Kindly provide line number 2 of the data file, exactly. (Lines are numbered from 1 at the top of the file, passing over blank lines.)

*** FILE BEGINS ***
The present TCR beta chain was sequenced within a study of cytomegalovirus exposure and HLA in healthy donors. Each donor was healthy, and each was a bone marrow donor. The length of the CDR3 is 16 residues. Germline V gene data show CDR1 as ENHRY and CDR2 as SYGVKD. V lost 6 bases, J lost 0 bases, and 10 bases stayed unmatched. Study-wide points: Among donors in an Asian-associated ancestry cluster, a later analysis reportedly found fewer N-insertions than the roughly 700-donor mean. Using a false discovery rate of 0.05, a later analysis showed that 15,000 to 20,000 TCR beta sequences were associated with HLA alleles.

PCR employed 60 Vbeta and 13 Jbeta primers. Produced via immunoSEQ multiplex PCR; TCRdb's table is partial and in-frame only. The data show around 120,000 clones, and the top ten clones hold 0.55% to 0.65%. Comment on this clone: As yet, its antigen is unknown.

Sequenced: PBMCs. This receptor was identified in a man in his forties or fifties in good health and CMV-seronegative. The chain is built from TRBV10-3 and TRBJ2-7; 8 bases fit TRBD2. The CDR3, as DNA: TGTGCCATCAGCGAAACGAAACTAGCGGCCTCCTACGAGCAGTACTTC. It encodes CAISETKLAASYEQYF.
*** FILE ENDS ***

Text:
PCR employed 60 Vbeta and 13 Jbeta primers. Produced via immunoSEQ multiplex PCR; TCRdb's table is partial and in-frame only. The data show around 120,000 clones, and the top ten clones hold 0.55% to 0.65%. Comment on this clone: As yet, its antigen is unknown.